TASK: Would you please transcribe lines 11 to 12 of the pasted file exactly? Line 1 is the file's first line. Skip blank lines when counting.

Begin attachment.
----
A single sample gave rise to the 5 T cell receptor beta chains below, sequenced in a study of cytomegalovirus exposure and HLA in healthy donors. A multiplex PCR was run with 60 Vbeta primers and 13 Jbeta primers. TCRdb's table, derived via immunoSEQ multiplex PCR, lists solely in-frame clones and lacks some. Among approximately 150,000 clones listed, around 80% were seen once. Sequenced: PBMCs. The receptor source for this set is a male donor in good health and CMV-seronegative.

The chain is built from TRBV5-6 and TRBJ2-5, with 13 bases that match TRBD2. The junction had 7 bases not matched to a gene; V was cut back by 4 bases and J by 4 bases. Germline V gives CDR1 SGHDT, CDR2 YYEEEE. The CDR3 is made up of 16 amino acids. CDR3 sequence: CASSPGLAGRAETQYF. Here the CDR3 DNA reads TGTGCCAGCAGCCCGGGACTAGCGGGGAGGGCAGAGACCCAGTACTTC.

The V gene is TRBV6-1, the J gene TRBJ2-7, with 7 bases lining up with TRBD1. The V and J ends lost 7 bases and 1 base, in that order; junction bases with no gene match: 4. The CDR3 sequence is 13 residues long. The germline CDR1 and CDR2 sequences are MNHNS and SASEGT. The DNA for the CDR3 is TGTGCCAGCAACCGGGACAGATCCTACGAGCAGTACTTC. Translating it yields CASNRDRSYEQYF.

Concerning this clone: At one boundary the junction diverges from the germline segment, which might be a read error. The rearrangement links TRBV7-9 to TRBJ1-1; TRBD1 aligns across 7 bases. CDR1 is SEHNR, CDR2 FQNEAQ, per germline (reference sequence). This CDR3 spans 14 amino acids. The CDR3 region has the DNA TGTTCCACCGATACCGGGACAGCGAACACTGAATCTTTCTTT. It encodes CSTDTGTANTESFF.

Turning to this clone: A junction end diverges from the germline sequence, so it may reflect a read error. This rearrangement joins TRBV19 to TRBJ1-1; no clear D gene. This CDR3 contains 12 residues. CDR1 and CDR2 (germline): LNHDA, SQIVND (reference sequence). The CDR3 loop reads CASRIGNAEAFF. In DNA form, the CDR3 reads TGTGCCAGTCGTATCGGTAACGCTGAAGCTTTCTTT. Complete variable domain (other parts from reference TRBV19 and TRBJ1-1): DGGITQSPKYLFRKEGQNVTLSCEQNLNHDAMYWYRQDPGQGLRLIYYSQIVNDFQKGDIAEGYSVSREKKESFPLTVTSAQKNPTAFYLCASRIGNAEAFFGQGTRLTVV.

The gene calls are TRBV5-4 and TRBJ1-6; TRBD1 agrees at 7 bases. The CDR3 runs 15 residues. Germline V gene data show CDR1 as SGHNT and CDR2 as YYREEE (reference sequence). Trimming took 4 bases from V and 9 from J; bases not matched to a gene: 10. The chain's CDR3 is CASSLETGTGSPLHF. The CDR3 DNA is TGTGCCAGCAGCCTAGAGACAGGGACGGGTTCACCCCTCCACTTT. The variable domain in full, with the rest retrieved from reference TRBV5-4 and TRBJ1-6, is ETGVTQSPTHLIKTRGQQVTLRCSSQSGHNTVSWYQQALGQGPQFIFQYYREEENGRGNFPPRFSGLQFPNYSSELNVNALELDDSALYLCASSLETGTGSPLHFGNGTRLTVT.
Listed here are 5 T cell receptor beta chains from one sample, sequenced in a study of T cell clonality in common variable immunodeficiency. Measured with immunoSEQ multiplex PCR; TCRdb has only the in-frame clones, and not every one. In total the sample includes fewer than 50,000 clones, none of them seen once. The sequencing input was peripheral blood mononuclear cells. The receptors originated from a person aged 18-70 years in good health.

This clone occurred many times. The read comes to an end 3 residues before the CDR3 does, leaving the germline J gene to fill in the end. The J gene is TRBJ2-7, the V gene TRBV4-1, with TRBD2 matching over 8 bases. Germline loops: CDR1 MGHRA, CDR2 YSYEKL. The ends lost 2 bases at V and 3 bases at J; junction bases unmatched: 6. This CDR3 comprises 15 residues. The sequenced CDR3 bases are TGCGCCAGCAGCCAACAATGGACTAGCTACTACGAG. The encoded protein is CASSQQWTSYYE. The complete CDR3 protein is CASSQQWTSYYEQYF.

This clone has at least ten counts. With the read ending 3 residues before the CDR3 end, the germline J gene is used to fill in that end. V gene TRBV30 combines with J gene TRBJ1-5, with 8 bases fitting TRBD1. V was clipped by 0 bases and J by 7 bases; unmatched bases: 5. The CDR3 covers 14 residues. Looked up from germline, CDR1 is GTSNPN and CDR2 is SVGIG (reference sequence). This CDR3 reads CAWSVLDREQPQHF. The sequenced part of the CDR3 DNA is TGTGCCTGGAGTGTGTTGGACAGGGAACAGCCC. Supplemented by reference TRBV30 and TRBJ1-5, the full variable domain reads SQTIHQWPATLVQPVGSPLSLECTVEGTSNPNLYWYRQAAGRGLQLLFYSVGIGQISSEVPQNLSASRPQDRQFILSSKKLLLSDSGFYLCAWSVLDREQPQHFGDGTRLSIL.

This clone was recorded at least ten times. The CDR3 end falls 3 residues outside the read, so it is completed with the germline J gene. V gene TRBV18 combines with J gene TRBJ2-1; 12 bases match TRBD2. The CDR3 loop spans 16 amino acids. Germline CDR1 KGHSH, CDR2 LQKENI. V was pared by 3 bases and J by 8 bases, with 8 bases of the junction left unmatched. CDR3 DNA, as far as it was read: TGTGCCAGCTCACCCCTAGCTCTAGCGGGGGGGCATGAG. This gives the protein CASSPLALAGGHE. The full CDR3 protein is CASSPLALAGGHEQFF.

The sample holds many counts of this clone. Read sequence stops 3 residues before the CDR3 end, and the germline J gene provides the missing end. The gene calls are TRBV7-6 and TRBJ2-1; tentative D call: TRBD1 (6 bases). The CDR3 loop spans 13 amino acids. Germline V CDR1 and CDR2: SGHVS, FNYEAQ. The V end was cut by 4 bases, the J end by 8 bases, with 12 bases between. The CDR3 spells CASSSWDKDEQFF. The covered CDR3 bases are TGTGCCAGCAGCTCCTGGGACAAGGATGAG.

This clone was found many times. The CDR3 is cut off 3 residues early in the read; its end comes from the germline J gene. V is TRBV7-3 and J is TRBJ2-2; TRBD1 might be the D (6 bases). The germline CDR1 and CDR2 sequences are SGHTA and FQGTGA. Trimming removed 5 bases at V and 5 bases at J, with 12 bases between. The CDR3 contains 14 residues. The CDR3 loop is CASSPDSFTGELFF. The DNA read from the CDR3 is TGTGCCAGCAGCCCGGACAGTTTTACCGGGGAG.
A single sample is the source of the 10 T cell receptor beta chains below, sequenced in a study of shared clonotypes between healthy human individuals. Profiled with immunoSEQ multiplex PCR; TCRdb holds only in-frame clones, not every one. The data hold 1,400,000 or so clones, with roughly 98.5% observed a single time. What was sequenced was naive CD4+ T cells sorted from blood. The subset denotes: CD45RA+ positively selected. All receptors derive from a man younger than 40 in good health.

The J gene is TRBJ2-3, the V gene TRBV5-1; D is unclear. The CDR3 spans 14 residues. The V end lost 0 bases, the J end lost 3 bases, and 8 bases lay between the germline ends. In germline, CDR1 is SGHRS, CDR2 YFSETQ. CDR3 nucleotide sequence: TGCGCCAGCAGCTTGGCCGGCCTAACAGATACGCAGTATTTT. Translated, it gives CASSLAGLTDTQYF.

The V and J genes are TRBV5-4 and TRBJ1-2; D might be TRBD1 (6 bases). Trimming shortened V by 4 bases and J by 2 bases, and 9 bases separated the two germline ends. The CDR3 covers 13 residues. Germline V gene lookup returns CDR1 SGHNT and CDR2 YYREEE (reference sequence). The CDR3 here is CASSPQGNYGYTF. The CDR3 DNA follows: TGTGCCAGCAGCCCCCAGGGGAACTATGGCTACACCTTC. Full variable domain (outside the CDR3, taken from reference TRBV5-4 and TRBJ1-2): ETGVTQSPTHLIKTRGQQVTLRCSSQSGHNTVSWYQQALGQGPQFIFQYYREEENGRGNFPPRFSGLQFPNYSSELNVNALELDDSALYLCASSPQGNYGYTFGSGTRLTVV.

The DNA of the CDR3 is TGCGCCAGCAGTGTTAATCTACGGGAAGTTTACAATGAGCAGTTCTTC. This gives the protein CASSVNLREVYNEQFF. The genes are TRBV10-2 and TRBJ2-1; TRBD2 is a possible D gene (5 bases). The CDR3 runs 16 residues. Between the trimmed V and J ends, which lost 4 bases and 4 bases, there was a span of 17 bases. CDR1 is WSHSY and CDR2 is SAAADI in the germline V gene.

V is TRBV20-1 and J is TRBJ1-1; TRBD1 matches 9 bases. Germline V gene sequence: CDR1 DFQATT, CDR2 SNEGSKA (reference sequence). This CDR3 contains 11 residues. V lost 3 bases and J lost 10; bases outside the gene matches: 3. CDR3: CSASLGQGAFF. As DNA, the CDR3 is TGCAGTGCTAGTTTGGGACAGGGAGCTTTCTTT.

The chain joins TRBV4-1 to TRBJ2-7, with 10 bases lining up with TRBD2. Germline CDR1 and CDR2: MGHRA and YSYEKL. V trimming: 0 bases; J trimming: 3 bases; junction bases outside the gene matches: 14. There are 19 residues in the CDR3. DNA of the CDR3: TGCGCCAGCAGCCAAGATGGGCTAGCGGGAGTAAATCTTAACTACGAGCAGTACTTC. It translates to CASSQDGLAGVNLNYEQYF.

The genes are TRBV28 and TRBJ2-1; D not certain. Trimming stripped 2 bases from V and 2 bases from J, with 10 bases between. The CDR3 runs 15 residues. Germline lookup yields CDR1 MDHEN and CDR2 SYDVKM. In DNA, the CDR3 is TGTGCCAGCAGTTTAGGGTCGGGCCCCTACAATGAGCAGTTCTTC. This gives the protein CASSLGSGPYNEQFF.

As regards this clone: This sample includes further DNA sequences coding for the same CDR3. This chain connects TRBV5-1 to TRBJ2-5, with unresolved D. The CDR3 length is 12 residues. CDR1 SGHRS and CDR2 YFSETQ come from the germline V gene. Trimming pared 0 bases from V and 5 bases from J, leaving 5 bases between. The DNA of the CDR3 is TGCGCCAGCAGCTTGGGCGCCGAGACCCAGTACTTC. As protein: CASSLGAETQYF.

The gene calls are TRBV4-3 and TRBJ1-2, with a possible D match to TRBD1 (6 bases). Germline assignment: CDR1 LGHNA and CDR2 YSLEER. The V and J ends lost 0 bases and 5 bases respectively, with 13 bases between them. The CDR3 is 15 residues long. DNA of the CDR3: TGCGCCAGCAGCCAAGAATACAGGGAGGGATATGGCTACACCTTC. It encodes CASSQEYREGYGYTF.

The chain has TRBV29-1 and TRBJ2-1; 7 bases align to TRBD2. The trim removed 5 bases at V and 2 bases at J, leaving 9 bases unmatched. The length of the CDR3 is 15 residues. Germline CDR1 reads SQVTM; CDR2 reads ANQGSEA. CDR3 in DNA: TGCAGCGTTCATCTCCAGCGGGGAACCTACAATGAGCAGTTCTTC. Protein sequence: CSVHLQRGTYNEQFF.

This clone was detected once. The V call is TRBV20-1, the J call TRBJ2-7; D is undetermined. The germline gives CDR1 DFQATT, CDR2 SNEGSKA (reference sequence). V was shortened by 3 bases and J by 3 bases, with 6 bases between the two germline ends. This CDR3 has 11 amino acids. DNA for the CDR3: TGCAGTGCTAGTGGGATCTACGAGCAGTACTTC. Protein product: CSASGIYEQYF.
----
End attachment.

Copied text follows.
The sample holds many counts of this clone. Read sequence stops 3 residues before the CDR3 end, and the germline J gene provides the missing end. The gene calls are TRBV7-6 and TRBJ2-1; tentative D call: TRBD1 (6 bases). The CDR3 loop spans 13 amino acids. Germline V CDR1 and CDR2: SGHVS, FNYEAQ. The V end was cut by 4 bases, the J end by 8 bases, with 12 bases between. The CDR3 spells CASSSWDKDEQFF. The covered CDR3 bases are TGTGCCAGCAGCTCCTGGGACAAGGATGAG.

This clone was found many times. The CDR3 is cut off 3 residues early in the read; its end comes from the germline J gene. V is TRBV7-3 and J is TRBJ2-2; TRBD1 might be the D (6 bases). The germline CDR1 and CDR2 sequences are SGHTA and FQGTGA. Trimming removed 5 bases at V and 5 bases at J, with 12 bases between. The CDR3 contains 14 residues. The CDR3 loop is CASSPDSFTGELFF. The DNA read from the CDR3 is TGTGCCAGCAGCCCGGACAGTTTTACCGGGGAG.